Presentation on theme: "Analysis of Skills Needs in Life Sciences Merseyside and Halton."— Presentation transcript:
Analysis of Skills Needs in Life Sciences Merseyside and Halton
Study commissioned by MerseyBIO on behalf of the Partners Pye Tait Ltd were contracted to undertake survey Steering Group –Ensured the focus of the work had an industry perspective. Chaired by Steve Jones, Novartis Vaccines Questionnaire Design –Design was driven by industry expertise MerseyBIO Network –Using our network, we have achieved a very high response rate Management of the Study
46.9 21.9 9.3 Diagnostics R&D Consultancy Manufacturing Diagnostics * Managing an inventory * Ensuring equipment is cleaned * Monitoring competence of staff * Keeping financial records where required Manufacturing * Setting up equipment * Solving packaging problems * Contributing to standard operating procedures * Setting up procedures for ensuring manufacturing adheres to regulations Consultancy * Capacity management * Testing operations * Drawing up principles for dealing with the supply chain * Providing advice and support for implementation of quality systems R & D * Following the relevant process instructions * Writing technical reports * Ensuring own actions protect the environment * Setting up systems for managing quality Types of skills employed in our industry in Greater Merseyside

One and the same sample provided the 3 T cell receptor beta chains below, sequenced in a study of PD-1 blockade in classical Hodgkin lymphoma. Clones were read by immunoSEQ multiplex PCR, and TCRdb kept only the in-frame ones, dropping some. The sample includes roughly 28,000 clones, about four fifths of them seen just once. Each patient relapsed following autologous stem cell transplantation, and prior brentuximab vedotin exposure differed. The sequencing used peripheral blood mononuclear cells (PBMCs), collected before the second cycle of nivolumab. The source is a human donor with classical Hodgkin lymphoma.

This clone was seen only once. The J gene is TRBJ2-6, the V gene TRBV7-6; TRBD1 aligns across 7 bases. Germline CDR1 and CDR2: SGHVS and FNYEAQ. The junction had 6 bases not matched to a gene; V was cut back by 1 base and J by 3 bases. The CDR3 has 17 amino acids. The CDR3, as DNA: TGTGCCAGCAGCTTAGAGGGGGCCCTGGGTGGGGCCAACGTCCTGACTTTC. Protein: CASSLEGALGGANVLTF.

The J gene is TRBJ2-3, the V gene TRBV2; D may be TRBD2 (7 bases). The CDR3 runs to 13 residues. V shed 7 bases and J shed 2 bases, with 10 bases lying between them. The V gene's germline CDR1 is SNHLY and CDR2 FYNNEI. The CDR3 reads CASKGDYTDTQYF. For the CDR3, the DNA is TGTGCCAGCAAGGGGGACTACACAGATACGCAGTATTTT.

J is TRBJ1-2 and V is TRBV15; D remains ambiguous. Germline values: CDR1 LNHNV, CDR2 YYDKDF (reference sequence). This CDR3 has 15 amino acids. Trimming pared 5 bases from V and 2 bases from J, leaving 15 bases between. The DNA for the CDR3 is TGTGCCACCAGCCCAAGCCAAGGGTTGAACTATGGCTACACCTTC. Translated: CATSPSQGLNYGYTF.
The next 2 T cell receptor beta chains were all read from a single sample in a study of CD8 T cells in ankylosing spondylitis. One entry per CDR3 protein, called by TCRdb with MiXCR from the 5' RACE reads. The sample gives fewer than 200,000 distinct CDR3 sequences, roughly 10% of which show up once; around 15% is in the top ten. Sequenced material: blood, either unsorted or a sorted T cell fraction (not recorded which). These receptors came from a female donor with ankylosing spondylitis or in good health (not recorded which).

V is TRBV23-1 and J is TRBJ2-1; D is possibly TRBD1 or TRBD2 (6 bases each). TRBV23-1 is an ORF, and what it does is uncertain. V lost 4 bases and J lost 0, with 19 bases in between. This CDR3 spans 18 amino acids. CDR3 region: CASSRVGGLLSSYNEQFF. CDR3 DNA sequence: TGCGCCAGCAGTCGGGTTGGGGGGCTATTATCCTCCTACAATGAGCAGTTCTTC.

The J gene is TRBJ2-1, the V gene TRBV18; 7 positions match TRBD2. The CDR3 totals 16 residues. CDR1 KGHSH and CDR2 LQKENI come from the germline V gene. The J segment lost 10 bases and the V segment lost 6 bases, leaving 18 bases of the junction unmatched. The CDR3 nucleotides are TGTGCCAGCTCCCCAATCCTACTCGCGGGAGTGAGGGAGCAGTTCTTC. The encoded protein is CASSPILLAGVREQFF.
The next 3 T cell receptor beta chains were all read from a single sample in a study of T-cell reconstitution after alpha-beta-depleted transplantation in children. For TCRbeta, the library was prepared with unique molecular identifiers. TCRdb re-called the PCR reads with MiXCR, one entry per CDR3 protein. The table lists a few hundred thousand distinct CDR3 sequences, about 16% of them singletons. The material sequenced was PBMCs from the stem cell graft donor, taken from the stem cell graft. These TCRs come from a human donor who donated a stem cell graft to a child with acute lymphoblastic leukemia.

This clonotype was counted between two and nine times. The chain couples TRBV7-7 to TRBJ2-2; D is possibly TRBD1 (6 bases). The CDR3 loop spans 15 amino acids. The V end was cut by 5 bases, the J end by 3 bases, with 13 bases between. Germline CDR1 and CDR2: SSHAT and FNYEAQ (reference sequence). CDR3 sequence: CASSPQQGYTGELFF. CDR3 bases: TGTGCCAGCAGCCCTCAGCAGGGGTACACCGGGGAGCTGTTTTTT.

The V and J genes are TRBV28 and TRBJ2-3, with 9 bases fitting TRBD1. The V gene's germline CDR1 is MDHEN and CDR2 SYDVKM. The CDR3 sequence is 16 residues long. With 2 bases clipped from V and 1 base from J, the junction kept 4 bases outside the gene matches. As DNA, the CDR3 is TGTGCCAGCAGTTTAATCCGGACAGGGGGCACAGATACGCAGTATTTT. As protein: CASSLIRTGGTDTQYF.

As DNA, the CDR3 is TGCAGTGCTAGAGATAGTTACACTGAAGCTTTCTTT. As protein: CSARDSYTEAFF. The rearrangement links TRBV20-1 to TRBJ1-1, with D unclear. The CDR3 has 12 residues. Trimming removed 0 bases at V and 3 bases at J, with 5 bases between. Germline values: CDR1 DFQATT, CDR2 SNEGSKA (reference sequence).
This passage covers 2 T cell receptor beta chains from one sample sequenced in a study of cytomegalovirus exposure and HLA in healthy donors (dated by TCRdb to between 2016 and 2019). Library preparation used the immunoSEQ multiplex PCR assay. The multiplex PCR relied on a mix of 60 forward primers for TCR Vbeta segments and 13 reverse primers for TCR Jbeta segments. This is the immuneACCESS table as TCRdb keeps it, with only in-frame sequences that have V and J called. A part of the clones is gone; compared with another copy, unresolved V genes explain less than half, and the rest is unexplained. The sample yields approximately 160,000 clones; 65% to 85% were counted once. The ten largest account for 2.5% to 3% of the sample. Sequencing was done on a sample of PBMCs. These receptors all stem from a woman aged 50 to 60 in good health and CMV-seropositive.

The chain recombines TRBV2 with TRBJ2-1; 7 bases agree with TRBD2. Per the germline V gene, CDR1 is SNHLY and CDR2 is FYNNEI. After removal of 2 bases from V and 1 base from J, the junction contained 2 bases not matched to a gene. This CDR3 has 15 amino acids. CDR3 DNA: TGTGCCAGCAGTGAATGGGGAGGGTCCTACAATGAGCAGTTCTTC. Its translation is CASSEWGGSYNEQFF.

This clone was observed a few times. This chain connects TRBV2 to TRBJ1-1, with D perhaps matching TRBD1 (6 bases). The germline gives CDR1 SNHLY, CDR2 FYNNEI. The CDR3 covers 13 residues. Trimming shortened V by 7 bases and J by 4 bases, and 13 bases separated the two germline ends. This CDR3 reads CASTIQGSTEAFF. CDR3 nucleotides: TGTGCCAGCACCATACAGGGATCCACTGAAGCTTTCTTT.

Aims of study Obtain detailed map of skills requirements to meet the demand of this growing sector Gain in depth understanding of manufacturing and related skills Inform key partners/stake holders on creating demand- led program of training for the industry Use the findings to develop a Local Skills Agreement for training –to ensure funding agencies are aligned with industry requirements
Setting the scene – initial information gathering Desk research – existing detail on skill needs analysed to develop survey structure Telephone discussions with training providers to establish current specialist training provision Face-to-face interviews and telephone interviews Steering group review and input supported by industry specialists